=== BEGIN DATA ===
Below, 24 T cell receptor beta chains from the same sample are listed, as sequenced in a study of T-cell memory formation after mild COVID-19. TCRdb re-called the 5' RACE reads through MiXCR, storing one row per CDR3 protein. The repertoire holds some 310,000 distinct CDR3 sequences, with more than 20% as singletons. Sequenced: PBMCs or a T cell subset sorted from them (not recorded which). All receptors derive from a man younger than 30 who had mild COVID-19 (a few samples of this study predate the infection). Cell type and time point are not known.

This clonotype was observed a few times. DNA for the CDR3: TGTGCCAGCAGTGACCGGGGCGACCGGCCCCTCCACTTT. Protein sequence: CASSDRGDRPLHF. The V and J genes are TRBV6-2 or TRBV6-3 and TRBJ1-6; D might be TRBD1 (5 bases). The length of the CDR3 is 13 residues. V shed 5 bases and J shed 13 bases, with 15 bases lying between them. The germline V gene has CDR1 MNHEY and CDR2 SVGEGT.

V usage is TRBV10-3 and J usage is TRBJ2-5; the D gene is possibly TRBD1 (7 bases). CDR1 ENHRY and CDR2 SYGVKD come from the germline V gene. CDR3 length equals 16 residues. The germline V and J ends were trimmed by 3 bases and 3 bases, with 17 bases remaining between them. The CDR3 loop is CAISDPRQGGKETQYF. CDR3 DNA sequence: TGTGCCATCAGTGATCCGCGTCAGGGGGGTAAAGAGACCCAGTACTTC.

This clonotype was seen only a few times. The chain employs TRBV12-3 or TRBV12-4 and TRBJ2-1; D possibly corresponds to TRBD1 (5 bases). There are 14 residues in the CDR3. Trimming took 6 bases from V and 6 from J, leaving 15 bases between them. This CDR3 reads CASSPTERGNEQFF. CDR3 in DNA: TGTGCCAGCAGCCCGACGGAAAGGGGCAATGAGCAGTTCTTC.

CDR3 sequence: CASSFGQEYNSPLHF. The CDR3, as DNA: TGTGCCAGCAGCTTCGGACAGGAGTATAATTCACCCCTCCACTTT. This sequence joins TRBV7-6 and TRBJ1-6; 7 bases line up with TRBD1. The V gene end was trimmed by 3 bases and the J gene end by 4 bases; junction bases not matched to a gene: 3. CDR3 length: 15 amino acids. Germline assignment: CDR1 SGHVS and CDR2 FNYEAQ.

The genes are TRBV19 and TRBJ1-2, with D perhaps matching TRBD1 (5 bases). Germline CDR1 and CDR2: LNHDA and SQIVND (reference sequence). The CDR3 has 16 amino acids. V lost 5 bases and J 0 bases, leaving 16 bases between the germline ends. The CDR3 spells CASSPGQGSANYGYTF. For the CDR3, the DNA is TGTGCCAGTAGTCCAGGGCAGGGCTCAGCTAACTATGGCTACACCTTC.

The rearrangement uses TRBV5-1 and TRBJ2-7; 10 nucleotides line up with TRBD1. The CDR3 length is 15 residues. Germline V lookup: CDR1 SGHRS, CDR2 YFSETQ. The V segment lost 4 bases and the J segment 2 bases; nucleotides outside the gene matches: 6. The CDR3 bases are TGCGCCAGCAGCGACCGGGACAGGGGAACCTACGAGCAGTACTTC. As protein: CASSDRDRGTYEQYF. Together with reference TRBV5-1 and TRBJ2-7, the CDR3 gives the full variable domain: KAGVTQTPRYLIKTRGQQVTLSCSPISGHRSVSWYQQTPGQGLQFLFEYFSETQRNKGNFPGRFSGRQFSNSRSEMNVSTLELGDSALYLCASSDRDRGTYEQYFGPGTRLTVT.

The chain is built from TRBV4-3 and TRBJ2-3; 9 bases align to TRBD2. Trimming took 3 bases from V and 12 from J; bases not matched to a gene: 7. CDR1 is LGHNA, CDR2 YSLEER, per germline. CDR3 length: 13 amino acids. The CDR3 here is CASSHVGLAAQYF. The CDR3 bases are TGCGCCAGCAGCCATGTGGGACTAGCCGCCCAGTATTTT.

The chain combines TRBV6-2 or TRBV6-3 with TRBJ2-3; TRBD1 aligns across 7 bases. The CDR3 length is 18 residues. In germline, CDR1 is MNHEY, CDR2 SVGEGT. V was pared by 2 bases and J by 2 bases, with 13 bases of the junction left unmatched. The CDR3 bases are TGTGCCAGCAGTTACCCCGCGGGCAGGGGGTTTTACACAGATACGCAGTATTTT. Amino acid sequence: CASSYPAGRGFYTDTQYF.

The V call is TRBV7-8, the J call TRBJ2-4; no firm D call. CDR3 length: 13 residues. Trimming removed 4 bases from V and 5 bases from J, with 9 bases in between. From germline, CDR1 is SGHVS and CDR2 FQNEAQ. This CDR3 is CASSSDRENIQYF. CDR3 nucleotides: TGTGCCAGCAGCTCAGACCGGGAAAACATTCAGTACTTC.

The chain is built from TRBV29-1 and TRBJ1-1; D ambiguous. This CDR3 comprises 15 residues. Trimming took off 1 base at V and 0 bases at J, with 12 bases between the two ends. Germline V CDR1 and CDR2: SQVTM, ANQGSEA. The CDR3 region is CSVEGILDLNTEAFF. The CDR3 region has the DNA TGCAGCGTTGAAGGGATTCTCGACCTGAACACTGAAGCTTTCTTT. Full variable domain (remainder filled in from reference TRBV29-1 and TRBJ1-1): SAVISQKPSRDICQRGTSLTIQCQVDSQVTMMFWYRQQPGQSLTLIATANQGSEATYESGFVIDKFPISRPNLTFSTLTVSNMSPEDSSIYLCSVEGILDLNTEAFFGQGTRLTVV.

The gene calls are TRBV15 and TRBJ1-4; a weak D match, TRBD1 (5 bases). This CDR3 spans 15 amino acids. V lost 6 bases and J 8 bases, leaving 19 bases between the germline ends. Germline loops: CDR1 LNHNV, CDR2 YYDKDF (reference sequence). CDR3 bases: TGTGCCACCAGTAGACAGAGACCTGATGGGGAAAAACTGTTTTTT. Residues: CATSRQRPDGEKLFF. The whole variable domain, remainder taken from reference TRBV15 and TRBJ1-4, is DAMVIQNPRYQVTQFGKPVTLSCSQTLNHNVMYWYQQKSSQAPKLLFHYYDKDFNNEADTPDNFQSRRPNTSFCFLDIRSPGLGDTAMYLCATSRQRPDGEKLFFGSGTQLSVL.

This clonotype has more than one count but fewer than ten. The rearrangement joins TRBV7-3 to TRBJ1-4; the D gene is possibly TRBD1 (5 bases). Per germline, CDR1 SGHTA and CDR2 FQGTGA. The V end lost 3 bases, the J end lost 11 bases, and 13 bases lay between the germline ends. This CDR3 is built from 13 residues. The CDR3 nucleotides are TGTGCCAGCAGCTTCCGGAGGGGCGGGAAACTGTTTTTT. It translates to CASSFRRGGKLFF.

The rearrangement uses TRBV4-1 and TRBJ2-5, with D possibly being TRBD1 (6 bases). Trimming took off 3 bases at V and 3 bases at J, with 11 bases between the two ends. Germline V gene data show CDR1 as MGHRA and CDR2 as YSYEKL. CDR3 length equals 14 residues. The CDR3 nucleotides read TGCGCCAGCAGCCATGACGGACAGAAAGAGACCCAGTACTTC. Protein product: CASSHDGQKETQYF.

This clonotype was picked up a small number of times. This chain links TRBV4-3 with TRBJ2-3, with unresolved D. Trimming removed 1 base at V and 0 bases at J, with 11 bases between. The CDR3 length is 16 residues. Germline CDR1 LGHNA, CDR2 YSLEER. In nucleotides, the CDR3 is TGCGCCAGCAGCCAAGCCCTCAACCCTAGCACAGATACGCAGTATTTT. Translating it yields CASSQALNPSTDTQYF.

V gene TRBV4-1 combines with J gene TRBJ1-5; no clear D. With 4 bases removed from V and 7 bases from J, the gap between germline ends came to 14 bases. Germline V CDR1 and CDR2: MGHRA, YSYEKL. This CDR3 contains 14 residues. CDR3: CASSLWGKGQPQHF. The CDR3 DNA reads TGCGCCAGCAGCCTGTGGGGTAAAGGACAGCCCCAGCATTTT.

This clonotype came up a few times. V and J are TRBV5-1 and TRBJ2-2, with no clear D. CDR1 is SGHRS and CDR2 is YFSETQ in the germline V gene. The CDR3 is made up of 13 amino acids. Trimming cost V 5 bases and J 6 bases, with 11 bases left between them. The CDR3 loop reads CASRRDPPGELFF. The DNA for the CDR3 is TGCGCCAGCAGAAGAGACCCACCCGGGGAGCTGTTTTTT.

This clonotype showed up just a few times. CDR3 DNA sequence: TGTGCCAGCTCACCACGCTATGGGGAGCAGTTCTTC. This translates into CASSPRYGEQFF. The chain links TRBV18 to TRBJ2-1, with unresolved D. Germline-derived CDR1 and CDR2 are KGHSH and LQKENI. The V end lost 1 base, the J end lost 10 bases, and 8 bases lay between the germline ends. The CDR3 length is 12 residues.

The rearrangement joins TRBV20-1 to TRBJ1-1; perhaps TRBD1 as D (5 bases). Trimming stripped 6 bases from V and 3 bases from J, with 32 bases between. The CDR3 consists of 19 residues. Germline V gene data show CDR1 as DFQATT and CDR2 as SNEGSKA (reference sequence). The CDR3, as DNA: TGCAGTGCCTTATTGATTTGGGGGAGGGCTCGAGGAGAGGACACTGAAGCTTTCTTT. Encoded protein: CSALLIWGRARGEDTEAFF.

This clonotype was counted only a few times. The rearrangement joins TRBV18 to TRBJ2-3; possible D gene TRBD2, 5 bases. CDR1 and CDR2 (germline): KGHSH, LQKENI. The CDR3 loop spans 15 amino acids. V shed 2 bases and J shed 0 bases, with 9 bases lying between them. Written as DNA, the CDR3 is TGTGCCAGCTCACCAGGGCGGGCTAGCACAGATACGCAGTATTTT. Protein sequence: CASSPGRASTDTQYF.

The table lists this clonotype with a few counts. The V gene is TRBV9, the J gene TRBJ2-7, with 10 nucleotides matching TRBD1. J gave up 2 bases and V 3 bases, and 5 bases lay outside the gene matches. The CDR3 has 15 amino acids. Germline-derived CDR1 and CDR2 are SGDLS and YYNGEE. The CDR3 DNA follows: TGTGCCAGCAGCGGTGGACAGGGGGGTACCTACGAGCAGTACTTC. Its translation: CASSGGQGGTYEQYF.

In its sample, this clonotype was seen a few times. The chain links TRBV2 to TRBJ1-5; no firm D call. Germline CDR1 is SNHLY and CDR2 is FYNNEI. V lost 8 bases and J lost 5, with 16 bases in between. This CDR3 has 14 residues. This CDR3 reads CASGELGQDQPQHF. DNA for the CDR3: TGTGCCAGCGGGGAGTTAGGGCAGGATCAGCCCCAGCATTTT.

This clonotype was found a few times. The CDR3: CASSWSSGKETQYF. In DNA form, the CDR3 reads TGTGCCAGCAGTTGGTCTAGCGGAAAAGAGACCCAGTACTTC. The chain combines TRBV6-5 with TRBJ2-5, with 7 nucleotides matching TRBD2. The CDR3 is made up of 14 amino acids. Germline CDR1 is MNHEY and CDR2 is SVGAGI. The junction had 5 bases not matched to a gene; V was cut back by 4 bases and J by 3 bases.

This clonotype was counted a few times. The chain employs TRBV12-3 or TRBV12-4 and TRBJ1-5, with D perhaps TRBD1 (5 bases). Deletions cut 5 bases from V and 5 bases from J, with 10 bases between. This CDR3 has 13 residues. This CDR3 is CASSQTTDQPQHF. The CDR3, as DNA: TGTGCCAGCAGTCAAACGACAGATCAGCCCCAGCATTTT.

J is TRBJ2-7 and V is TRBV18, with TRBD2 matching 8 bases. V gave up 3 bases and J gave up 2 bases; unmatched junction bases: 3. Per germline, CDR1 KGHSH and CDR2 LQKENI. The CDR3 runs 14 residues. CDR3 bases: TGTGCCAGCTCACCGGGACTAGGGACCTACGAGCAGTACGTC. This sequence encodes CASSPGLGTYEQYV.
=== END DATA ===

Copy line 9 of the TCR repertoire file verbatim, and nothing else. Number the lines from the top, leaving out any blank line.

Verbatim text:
The chain combines TRBV6-2 or TRBV6-3 with TRBJ2-3; TRBD1 aligns across 7 bases. The CDR3 length is 18 residues. In germline, CDR1 is MNHEY, CDR2 SVGEGT. V was pared by 2 bases and J by 2 bases, with 13 bases of the junction left unmatched. The CDR3 bases are TGTGCCAGCAGTTACCCCGCGGGCAGGGGGTTTTACACAGATACGCAGTATTTT. Amino acid sequence: CASSYPAGRGFYTDTQYF.